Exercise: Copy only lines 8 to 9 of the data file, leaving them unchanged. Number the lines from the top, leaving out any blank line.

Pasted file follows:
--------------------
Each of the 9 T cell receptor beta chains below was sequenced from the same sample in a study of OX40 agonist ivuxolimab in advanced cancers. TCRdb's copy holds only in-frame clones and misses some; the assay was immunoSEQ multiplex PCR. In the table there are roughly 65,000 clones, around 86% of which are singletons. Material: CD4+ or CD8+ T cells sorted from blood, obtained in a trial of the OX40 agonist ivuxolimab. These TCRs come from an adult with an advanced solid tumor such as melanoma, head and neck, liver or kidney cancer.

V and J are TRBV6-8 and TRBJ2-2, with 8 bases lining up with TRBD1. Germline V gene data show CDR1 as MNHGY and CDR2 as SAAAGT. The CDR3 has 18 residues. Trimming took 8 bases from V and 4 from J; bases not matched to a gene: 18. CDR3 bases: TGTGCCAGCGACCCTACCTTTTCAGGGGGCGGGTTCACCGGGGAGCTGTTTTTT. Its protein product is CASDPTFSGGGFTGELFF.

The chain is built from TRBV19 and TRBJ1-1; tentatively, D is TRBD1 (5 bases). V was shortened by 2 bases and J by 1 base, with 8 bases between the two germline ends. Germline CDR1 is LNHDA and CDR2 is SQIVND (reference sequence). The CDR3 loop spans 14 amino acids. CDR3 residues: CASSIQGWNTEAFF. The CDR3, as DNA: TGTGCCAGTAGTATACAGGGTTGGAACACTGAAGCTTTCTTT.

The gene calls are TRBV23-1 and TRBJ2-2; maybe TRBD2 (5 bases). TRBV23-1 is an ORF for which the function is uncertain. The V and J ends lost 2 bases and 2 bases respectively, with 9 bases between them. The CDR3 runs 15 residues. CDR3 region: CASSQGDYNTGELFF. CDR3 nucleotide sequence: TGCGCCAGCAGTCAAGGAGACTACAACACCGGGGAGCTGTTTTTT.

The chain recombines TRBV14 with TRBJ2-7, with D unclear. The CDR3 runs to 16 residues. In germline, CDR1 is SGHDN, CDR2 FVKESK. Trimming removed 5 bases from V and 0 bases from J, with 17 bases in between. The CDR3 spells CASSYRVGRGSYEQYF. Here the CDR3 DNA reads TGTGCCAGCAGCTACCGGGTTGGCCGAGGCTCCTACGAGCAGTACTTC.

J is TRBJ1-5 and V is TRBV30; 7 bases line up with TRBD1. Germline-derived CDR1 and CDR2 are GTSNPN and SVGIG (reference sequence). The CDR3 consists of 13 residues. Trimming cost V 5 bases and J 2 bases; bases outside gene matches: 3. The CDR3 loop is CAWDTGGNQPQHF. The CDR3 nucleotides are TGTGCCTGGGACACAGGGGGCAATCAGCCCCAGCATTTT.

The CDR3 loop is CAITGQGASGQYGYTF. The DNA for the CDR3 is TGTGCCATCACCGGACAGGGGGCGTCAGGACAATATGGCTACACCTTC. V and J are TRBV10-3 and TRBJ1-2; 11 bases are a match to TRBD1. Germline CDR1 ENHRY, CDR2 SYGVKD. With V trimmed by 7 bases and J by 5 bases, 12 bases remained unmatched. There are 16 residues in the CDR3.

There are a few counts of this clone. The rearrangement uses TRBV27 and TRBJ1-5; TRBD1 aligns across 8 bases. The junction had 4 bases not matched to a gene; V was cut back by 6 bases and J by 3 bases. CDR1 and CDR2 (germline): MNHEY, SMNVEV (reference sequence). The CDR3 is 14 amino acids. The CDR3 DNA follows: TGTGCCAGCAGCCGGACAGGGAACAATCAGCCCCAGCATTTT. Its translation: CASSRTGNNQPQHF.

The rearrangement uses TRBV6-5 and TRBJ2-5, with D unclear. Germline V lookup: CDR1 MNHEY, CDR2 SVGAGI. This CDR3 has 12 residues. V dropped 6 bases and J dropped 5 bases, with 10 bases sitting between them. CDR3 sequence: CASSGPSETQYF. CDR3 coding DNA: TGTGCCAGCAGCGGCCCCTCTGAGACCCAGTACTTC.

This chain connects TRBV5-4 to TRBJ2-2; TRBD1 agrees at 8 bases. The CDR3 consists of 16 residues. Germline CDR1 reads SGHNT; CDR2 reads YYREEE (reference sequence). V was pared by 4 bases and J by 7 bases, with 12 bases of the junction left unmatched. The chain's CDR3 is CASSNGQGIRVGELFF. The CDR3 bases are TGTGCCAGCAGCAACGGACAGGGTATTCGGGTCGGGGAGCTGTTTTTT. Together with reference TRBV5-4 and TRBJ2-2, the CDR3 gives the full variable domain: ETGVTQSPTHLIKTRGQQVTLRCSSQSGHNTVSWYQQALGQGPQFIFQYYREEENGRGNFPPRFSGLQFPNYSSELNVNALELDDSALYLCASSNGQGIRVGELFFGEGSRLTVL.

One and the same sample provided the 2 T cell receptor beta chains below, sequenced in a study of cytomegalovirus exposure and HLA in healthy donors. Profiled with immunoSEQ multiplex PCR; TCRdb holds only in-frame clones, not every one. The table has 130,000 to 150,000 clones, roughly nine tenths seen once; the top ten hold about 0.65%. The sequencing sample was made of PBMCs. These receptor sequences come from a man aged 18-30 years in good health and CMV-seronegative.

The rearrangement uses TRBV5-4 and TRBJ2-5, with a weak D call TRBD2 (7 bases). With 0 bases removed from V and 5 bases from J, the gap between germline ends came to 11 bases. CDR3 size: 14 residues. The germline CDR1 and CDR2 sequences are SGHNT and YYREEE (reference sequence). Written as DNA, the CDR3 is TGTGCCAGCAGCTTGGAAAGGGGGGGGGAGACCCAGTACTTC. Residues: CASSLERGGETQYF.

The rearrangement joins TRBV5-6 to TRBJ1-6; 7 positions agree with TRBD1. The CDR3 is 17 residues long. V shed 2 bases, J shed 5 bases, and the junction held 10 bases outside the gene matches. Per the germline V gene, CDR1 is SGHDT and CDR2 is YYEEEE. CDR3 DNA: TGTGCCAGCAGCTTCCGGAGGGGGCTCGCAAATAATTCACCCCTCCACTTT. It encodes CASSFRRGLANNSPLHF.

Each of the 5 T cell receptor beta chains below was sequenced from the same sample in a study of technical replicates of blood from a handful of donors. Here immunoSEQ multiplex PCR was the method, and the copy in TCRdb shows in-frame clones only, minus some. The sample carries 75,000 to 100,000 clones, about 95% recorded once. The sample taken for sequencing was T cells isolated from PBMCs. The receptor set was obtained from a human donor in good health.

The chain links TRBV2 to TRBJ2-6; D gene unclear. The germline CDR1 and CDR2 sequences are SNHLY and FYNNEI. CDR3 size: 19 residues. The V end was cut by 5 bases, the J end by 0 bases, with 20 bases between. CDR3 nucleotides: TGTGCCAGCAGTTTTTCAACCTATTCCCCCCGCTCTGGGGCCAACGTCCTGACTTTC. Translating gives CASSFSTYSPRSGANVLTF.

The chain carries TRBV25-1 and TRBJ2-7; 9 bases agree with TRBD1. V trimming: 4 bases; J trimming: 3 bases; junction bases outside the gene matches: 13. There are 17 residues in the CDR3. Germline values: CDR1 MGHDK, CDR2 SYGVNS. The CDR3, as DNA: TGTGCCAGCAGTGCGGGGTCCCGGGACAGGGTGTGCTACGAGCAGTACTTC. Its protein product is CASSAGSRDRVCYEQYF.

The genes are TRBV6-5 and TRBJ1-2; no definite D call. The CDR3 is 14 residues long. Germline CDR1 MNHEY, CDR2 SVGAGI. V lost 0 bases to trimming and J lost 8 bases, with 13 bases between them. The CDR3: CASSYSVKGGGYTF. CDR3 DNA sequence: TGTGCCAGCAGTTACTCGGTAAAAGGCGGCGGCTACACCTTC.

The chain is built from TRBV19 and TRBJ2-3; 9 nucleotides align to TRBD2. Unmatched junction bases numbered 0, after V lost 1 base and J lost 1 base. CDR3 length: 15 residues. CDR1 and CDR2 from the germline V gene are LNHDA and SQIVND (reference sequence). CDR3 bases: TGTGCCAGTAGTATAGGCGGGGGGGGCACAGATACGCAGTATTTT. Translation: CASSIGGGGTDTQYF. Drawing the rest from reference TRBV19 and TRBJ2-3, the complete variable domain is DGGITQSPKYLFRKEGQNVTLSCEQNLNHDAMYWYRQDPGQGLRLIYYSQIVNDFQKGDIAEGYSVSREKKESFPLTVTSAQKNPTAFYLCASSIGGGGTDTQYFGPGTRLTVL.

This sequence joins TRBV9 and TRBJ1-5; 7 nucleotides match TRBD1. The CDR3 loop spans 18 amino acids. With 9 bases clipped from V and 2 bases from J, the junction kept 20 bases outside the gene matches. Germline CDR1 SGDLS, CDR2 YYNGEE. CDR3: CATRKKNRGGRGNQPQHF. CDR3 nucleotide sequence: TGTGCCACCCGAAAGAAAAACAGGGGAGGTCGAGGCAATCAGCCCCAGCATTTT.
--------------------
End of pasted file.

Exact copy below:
There are a few counts of this clone. The rearrangement uses TRBV27 and TRBJ1-5; TRBD1 aligns across 8 bases. The junction had 4 bases not matched to a gene; V was cut back by 6 bases and J by 3 bases. CDR1 and CDR2 (germline): MNHEY, SMNVEV (reference sequence). The CDR3 is 14 amino acids. The CDR3 DNA follows: TGTGCCAGCAGCCGGACAGGGAACAATCAGCCCCAGCATTTT. Its translation: CASSRTGNNQPQHF.

The rearrangement uses TRBV6-5 and TRBJ2-5, with D unclear. Germline V lookup: CDR1 MNHEY, CDR2 SVGAGI. This CDR3 has 12 residues. V dropped 6 bases and J dropped 5 bases, with 10 bases sitting between them. CDR3 sequence: CASSGPSETQYF. CDR3 coding DNA: TGTGCCAGCAGCGGCCCCTCTGAGACCCAGTACTTC.